I expect about the same results as last year though I am being very optimistic in that assessment. Really the team composition hasn't changed, just the stadium. We didn't play long ball last season in Vegas and this stadium isn't going to change or improve that fact all that much if any. Pitching is actually stronger and the expectation is fewer gopher balls given up in all reality. For the most part last year, a strong defense, pitching and a tough small ball park was our ally. This year is a bit opposite as we are hoping to play to our best strengths, small ball power hitting with the defense and pitching at home. On the road, I imagine things aren't going to change all that much. But with every season other teams change, how they changed will determine how good our season will be. Many of those other teams are getting better, hopefully we got better also.

The opening bell puts us in Seattle once again. I can't remember the last time we didn't open there. Last year it was a split because of a stupid move on my part, still think I should have won three of the four. Keys to victory is simple, got to shut down that power lineup. Jacque Puffer and Candy Kreuter have been Cat killers in the past. Jack Hunt has never done much damage to us but is ever present and dangerous in the trio. Their pitching staff is strong but very beatable with the Cats on the War path. Winning in Safeco is not an easy task, best chances is a small ball power offense (sound familiar?) and luck.

Season 10 NL North Preview

Our trip around the league takes us north. After a one-year hiatus, Fargo returned to the top of the division. Meanwhile, Philadelphia tried to accumulate more talent, Kansas City had a pleasantly surprising season while rebuilding, and a once-proud franchise came crashing down. So what happens this season?


Last season: 97-65 (1st in NL North, 3rd in NL)
Offense: 2nd in NL
Pitching: 4th in NL

Summary: This was a very good team last season, but I think they've lost some of their depth in certain areas. Fargo has always been known for its starting pitching, and rightly so- Javier Henriquez (always a Cy Young candidate) and Sammy Pierce are both future Hall of Famers. But they lost Orber Marin in free-agency and will be without York Watson for about two months. They did grab the other Orber (Orber Halter) from Minnesota to be the third or fourth starter. In the bullpen, they lost closer Bert Price (free agent- Cincinnati) and setup man Kevin Li (free agent- Salem), leaving Chris Jennings as the likely closer.
On offense, they still have plenty of talent in 3B Calvin Chang, RF Alex Lim, IF Jeremy Glover, and slugging 1B Ricardo Martinez. But OF David Rushford was dealt, and that's one less bat in the lineup.
Outlook: I don't think this team is as good as recent editions. I'd say they may fall short of the division title this season, but I can't see a team in their division that has the talent to knock them off.

Last season: 83-79 (2nd in NL North)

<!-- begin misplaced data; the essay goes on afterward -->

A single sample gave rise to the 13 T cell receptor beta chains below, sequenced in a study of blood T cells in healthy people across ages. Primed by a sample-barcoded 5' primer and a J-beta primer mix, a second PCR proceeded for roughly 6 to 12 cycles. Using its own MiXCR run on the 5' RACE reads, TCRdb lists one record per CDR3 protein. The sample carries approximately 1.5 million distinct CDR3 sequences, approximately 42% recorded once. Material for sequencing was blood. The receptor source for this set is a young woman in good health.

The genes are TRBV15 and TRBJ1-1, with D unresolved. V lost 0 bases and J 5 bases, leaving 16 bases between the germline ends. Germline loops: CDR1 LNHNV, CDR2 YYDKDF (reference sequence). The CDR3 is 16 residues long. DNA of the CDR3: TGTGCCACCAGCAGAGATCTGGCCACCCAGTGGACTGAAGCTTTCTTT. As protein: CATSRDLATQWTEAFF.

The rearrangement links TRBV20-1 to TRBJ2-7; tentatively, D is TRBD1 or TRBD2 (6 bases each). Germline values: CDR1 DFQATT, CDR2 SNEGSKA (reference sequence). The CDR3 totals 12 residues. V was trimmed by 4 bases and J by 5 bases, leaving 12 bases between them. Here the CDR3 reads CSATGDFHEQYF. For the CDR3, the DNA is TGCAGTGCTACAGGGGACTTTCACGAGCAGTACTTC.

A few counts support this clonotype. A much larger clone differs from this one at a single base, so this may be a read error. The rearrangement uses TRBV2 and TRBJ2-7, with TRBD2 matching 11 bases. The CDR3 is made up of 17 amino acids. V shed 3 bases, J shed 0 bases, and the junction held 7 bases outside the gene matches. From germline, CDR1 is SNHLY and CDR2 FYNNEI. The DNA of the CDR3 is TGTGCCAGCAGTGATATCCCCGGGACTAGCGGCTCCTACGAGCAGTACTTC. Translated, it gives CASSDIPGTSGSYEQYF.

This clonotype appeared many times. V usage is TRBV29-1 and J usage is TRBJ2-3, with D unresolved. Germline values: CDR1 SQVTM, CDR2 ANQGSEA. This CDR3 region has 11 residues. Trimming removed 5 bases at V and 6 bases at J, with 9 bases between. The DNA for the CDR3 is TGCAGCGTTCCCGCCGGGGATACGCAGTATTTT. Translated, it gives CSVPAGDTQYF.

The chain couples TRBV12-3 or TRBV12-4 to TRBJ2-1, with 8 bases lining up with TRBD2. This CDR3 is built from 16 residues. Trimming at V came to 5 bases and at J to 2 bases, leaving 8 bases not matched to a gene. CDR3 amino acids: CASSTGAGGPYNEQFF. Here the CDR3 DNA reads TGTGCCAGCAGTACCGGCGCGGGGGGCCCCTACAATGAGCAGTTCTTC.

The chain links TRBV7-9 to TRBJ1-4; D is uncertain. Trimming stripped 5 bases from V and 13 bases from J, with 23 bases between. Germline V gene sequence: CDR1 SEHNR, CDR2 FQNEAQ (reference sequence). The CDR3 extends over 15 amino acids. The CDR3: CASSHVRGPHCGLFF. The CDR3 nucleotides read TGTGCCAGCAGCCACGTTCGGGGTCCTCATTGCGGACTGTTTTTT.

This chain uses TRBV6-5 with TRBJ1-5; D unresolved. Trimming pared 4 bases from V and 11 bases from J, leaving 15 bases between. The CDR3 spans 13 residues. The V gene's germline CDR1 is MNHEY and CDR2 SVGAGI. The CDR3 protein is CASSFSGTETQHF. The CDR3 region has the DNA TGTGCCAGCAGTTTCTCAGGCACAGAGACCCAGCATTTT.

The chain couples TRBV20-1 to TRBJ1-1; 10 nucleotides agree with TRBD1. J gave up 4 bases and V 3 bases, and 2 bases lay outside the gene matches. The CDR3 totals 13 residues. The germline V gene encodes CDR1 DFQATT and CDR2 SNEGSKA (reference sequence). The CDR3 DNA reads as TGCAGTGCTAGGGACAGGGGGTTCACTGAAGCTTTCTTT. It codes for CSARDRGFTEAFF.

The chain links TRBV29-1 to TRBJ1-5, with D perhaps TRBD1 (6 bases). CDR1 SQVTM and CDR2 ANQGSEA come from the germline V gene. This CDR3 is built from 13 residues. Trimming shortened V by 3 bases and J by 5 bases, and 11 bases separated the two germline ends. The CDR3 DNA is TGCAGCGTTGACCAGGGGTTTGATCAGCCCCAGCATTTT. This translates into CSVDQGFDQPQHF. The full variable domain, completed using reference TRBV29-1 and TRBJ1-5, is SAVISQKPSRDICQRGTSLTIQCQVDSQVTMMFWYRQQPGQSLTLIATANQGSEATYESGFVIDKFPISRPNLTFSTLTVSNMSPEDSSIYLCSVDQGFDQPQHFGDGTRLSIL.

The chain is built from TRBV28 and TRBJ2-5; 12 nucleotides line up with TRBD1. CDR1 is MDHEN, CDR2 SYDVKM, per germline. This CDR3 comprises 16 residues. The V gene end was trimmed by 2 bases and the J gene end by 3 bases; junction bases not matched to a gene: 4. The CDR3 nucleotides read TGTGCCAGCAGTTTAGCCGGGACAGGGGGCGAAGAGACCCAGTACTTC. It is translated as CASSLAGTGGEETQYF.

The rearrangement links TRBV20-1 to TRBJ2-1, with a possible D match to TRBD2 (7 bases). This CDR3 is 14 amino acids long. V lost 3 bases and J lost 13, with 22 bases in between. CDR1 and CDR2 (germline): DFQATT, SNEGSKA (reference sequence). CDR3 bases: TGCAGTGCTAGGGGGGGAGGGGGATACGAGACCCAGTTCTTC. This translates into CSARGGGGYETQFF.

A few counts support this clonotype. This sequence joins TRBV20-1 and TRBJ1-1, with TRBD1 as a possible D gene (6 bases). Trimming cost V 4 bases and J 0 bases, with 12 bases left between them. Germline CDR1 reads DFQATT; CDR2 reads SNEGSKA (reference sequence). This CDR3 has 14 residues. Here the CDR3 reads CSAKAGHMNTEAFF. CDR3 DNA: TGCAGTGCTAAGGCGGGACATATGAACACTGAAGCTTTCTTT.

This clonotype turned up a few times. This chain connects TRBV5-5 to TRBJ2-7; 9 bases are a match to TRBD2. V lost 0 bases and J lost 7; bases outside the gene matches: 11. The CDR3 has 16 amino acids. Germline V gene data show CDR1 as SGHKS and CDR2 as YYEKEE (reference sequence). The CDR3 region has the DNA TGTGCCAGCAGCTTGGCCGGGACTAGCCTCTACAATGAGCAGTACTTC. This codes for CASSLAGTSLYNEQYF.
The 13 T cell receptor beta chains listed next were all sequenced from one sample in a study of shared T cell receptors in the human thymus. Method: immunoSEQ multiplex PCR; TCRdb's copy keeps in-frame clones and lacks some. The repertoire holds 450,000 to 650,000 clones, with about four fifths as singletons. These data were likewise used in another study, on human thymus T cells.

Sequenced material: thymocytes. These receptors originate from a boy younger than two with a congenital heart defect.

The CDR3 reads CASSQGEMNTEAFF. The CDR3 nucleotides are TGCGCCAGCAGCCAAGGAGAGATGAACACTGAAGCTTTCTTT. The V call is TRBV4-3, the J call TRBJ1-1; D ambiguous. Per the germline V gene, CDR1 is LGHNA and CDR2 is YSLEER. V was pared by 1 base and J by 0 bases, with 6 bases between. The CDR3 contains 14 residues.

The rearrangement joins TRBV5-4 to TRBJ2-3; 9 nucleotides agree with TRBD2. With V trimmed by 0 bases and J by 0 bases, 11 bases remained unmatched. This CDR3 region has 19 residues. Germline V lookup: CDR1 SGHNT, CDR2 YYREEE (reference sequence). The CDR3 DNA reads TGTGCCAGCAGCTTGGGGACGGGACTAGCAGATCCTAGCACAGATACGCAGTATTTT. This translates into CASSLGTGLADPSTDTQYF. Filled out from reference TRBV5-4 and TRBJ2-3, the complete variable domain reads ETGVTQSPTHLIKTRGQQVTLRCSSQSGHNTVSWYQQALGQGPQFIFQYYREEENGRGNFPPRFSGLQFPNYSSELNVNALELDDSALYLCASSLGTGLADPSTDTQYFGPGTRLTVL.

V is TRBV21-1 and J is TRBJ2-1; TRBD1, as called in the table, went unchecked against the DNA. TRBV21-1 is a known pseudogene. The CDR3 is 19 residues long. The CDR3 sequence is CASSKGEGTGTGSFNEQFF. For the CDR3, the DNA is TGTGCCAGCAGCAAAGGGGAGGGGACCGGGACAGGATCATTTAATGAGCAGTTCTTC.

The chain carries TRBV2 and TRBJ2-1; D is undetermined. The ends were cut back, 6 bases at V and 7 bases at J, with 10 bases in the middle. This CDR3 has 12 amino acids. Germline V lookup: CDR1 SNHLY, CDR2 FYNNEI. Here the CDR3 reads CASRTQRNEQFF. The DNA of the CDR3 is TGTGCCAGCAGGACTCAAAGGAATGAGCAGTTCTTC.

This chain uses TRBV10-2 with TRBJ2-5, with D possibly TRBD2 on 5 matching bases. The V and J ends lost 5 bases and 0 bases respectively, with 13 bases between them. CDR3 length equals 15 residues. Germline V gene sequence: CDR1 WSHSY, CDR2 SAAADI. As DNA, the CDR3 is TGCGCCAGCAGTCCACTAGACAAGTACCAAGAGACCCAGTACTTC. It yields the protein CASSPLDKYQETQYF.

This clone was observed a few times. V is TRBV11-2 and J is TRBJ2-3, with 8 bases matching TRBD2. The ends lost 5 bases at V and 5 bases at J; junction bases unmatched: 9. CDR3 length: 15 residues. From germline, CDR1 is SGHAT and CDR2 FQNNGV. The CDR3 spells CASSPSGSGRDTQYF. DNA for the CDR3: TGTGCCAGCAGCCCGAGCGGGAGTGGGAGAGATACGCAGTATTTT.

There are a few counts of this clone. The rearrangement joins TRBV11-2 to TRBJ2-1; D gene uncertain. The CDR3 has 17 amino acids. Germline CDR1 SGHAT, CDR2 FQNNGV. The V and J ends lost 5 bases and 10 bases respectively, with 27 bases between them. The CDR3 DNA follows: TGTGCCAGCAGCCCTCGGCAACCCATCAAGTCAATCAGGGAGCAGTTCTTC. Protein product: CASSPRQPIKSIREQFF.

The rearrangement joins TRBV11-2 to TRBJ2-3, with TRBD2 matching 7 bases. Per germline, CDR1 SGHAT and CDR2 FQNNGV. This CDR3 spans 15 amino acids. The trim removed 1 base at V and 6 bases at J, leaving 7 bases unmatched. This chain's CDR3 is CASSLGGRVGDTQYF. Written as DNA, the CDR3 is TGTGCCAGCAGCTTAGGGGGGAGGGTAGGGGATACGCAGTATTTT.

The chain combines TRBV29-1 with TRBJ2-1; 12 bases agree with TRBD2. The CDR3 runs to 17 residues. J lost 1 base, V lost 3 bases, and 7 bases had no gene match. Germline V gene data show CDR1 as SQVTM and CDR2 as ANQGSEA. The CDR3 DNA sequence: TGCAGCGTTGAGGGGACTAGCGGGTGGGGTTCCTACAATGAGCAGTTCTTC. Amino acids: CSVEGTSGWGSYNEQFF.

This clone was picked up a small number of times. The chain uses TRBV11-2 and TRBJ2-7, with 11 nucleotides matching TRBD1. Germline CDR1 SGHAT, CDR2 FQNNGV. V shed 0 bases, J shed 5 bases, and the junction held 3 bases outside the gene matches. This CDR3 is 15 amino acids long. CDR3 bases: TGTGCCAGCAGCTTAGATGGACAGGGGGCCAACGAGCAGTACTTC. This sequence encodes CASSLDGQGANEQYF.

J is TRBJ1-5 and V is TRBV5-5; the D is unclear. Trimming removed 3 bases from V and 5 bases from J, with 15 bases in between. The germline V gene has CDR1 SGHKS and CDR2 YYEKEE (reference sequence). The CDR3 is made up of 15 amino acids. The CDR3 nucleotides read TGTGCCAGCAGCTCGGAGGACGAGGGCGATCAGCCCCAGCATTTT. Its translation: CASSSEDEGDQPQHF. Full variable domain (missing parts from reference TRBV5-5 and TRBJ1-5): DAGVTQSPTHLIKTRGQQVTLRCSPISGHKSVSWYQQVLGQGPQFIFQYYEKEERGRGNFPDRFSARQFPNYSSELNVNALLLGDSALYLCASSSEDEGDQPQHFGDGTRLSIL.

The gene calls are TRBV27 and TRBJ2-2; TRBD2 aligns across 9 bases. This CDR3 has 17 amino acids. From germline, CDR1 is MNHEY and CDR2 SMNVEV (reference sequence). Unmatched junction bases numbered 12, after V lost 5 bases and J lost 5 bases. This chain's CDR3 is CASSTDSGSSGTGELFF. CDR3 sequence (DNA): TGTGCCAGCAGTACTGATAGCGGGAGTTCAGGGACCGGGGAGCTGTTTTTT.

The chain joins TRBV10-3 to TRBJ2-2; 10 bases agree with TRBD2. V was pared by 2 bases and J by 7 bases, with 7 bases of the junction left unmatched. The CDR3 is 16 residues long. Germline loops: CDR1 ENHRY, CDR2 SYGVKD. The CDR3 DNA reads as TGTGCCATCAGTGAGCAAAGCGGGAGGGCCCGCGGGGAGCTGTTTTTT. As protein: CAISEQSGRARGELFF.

Offense: 9th in NL
Pitching: 7th in NL

Summary: Their offense was decent last season but they lost their biggest offensive cog. LF Albert Castro hit .340 and drove in 100 runs- he bolted for division rival Philadelphia in the offseason. They will return speedy RF Ricky Carpenter, LF Fernando Ibanez, 3B Orlando Diaz, and 1B Fritz Wilkerson, but none of those guys are great and there's little after them. They could struggle to score runs.
Kansas City is proud of its homegrown arms. Ozzie Acker and Rob Cather combined for 35 wins last season, and they're solid at the top- not sure they are aces on a title team, but they are good starters. Jeremi Gant is an innings-eater type pitcher, which was needed on a young team like this last season. They'll need more from Hipolito Santana this season. In the bullpen, Heath Rollins had a nice season with 35 saves, and former closer Mark Ott returns for another season.
Outlook: I think they need some more pieces before they can contend. They may take a step back this season- I think they overachieved last season and losing Castro doesn't help.


Last season: 53-109 (as Pittsburgh)
Offense: Last in NL
Pitching: 12th in NL

Summary: This once-proud franchise is going to struggle on offense again this season. They are not returning anyone who scored over 70 runs or drove in more than 57. Slugger OF Bernie Soriano jumped to Boston in the offseason and 1B Tony Percival wasn't brought back, leaving very little. CF Cody Smart and 3B Orlando Lee don't scare anyone, but they are the returning leaders in RBI and runs, respectively. They picked up OFs Chief Pearson and Randall Fisher from Scranton and they're OK. Minnesota fans are excited about Rule 5 pickup Zach Leary; if he can hit righties he could be a dangerous player.
Willie Williams, Emil Blanco, and Orber Halter were the top three in wins for this squad last season- all are gone. Jesus Estrada also comes over from Scranton to help with depth, but they will rely on guys who struggled last season: Don Chong, Murray Crane, and Daniel Jones (who pitched in AAA last season for Jackson after pitching poorly in the majors in season 8).
Outlook: Not good. I think they should win more than last season's 53, but I'd be surprised if they can reach 65 wins.


Last season: 79-83 (3rd in NL North)
Offense: 11th in NL
Pitching: 5th in NL

Summary: They finally put together a support staff for longtime ace Bernard Robinson. They got Harry Lee to be the number 2 starter and then picked up Albert Herzog. That slides Turner Darr to the 4th spot, which better fits him. This is a sold starting staff. Kid Johnstone was fairly good as the closer last season.